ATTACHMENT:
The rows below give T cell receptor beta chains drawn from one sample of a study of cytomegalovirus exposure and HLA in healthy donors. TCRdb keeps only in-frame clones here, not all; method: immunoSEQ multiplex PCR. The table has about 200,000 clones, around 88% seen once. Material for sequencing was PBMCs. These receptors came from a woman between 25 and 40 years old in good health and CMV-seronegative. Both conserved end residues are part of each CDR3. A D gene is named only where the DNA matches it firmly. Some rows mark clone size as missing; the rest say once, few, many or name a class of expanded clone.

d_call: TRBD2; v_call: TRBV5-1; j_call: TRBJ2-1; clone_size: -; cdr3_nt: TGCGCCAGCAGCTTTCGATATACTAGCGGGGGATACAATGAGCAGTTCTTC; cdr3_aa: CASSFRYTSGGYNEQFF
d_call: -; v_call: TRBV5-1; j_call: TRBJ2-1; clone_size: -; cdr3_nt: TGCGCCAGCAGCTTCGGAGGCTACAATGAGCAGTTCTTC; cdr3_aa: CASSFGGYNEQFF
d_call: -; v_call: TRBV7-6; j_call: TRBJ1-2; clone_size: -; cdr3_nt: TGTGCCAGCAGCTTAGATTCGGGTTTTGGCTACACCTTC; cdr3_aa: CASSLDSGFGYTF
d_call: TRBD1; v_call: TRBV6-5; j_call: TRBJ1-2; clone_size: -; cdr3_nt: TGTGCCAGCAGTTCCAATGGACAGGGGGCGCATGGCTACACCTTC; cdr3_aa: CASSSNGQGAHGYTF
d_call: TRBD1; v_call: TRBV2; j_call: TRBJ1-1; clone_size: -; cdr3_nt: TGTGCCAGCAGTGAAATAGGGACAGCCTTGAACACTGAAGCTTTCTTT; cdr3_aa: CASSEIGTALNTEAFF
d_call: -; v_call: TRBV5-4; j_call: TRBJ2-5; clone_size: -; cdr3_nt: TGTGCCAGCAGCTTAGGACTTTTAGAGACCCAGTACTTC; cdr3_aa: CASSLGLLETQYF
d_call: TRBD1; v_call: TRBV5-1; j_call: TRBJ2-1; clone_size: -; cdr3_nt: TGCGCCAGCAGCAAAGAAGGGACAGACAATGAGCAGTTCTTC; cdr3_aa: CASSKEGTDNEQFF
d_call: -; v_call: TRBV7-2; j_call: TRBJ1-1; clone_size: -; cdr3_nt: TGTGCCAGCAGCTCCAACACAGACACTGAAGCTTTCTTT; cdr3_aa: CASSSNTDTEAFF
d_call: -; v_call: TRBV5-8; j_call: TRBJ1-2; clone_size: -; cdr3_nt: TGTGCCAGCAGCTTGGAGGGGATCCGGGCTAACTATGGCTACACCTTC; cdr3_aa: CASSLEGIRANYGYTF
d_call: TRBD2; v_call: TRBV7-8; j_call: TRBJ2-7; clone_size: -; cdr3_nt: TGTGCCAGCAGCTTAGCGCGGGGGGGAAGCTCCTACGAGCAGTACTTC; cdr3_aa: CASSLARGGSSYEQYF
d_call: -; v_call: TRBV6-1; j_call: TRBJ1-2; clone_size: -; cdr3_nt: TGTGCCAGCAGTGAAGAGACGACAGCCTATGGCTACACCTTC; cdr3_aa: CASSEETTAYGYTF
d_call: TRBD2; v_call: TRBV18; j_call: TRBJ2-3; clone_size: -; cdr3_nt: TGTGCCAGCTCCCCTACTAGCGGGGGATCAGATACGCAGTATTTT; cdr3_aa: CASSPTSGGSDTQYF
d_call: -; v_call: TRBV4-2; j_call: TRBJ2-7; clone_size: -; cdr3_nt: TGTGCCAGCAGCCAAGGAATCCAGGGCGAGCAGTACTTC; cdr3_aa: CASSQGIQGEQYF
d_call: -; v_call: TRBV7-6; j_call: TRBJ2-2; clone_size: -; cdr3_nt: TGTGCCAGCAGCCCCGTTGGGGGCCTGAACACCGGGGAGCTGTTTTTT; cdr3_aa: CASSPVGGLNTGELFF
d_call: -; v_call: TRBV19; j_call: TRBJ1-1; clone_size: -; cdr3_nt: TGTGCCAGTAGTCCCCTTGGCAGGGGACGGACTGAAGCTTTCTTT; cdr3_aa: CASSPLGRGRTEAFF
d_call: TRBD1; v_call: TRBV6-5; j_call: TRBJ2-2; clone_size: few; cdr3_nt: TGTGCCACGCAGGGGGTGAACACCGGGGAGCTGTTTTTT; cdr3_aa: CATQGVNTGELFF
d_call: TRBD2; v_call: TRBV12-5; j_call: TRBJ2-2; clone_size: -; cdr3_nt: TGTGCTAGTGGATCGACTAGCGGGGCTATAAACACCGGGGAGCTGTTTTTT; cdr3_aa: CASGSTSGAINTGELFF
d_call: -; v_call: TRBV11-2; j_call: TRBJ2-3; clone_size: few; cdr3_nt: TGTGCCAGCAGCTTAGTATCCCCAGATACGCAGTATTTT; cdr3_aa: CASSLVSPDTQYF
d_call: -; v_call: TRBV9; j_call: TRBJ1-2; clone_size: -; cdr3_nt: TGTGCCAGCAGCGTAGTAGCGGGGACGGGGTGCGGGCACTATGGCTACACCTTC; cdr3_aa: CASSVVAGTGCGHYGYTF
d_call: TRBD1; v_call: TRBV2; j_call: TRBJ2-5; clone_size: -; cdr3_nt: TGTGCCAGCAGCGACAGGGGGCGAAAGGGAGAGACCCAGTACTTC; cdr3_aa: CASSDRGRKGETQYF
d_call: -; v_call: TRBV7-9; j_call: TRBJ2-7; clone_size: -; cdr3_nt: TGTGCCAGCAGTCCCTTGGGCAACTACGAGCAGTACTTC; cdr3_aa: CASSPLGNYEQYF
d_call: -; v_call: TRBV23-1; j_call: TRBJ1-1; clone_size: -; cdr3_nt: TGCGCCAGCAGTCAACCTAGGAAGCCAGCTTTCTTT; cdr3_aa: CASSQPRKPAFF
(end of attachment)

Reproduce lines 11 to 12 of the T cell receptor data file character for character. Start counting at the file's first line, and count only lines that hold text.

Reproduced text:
d_call: TRBD2; v_call: TRBV7-8; j_call: TRBJ2-7; clone_size: -; cdr3_nt: TGTGCCAGCAGCTTAGCGCGGGGGGGAAGCTCCTACGAGCAGTACTTC; cdr3_aa: CASSLARGGSSYEQYF
d_call: -; v_call: TRBV6-1; j_call: TRBJ1-2; clone_size: -; cdr3_nt: TGTGCCAGCAGTGAAGAGACGACAGCCTATGGCTACACCTTC; cdr3_aa: CASSEETTAYGYTF